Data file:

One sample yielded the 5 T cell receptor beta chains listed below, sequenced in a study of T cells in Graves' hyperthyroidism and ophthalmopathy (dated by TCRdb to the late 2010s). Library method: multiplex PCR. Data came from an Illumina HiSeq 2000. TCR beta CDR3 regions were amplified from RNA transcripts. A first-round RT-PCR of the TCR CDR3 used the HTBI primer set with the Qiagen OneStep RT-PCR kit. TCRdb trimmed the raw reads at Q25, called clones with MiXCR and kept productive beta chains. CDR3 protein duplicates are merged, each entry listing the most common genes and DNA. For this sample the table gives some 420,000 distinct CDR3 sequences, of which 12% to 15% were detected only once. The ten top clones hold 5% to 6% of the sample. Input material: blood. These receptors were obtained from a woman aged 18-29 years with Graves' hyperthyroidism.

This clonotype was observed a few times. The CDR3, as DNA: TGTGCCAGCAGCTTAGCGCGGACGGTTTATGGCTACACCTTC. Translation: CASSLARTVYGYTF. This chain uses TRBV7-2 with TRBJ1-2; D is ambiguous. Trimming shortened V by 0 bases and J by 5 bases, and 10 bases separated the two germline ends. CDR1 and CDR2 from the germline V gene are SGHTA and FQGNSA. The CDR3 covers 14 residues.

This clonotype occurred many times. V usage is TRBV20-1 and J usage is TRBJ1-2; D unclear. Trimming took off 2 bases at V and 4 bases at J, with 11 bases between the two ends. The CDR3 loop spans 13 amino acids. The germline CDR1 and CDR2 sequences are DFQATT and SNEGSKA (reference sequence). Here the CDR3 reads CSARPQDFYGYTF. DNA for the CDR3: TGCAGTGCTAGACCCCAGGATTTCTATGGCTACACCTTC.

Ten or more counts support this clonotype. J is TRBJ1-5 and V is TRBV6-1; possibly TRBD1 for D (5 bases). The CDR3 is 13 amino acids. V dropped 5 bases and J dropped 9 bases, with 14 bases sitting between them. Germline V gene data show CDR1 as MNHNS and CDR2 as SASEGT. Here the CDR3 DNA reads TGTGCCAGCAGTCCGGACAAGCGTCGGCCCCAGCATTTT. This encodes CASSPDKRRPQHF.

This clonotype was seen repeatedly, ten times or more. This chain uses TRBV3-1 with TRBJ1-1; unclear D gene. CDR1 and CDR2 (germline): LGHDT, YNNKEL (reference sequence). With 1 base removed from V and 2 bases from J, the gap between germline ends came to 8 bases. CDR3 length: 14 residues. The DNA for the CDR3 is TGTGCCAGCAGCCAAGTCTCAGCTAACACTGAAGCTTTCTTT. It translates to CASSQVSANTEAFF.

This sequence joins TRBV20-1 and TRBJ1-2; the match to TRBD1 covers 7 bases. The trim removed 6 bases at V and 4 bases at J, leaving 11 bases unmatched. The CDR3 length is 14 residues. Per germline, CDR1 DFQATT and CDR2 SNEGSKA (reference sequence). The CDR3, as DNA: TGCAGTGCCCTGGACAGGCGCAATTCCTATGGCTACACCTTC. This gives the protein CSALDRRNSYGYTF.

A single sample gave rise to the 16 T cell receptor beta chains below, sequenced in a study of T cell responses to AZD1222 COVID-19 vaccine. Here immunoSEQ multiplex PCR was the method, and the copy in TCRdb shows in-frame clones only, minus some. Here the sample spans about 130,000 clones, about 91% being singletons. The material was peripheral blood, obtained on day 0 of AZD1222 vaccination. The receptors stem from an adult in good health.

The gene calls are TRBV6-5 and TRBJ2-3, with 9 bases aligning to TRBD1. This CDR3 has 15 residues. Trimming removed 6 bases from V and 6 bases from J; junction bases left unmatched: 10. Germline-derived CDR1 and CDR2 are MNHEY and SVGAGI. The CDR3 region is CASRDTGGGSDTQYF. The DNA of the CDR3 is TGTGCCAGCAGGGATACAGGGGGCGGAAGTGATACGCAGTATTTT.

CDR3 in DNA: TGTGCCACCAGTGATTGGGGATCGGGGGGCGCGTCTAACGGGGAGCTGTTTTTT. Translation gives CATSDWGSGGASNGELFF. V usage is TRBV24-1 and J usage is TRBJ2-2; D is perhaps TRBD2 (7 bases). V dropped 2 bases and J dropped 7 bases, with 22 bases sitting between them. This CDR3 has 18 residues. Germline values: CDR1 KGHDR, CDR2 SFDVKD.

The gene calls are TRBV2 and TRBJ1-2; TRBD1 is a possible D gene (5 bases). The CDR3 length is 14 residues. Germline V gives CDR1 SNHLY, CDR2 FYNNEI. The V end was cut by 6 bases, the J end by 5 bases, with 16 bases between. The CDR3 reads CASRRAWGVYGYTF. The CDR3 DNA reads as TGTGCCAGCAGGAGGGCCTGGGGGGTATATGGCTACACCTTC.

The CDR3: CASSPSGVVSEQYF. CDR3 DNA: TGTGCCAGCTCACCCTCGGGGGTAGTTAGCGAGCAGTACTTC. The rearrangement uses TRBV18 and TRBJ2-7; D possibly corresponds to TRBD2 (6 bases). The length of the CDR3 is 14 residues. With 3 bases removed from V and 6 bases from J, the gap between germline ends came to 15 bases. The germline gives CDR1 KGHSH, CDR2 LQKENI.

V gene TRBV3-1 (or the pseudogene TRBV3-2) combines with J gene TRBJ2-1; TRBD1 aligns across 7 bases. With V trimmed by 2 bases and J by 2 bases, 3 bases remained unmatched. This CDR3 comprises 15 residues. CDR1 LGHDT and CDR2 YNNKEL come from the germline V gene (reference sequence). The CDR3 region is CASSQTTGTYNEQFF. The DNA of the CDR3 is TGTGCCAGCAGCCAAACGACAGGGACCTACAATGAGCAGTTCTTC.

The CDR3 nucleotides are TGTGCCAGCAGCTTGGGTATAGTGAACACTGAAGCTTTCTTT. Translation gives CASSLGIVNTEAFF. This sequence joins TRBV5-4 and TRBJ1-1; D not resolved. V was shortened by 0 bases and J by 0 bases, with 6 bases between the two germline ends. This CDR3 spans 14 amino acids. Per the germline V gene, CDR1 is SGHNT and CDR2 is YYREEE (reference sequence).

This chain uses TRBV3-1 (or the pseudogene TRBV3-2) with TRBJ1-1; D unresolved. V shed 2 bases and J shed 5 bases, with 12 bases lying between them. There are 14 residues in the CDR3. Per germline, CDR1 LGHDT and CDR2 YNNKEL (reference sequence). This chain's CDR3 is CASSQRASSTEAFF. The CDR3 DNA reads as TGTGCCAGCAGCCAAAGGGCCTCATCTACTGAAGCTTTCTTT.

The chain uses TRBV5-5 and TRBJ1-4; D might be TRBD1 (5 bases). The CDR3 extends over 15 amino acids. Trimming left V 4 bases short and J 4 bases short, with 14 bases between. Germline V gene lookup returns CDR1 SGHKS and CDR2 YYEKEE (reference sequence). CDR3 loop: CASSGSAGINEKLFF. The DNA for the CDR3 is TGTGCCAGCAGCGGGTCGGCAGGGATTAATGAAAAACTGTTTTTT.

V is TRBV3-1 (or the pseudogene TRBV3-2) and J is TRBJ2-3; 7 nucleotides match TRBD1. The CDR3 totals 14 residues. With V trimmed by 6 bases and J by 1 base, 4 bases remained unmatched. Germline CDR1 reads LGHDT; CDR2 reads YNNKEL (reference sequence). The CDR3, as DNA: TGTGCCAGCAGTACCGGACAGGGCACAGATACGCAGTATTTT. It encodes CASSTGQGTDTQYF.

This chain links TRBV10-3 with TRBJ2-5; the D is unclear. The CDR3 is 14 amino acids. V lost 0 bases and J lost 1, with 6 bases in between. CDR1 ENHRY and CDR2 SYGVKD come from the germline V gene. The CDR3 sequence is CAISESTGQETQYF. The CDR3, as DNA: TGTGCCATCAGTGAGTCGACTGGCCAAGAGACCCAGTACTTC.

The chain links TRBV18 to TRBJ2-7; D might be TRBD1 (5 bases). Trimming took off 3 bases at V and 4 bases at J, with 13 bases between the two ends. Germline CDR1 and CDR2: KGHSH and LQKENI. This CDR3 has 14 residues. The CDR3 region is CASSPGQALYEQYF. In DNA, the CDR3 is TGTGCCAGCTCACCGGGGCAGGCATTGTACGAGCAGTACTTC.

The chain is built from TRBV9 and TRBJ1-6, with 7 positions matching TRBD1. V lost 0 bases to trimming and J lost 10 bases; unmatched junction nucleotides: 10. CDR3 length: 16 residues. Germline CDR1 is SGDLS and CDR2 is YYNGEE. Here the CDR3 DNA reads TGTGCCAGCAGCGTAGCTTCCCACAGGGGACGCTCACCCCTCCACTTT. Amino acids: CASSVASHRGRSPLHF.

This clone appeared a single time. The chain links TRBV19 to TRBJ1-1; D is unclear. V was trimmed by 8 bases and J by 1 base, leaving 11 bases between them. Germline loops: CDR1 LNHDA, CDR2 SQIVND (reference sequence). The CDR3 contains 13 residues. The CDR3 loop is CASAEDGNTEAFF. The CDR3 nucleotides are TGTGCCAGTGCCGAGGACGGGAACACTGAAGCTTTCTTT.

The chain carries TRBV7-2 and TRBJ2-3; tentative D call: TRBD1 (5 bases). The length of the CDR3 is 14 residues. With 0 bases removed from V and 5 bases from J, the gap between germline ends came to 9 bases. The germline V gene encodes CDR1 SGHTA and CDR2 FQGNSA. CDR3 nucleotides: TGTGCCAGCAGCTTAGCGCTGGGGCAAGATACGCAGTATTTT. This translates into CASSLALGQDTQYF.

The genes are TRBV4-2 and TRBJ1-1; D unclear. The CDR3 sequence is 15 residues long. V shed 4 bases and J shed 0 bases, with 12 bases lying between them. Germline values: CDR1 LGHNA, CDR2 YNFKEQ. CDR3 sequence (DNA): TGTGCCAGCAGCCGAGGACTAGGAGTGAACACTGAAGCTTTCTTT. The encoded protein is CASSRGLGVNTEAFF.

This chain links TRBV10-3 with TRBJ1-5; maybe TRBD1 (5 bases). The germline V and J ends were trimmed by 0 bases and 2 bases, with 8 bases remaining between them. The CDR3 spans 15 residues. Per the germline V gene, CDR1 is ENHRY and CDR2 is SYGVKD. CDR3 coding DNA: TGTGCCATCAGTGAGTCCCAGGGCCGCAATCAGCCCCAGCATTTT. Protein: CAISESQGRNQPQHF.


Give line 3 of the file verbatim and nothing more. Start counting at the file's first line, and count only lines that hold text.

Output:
This clonotype occurred many times. V usage is TRBV20-1 and J usage is TRBJ1-2; D unclear. Trimming took off 2 bases at V and 4 bases at J, with 11 bases between the two ends. The CDR3 loop spans 13 amino acids. The germline CDR1 and CDR2 sequences are DFQATT and SNEGSKA (reference sequence). Here the CDR3 reads CSARPQDFYGYTF. DNA for the CDR3: TGCAGTGCTAGACCCCAGGATTTCTATGGCTACACCTTC.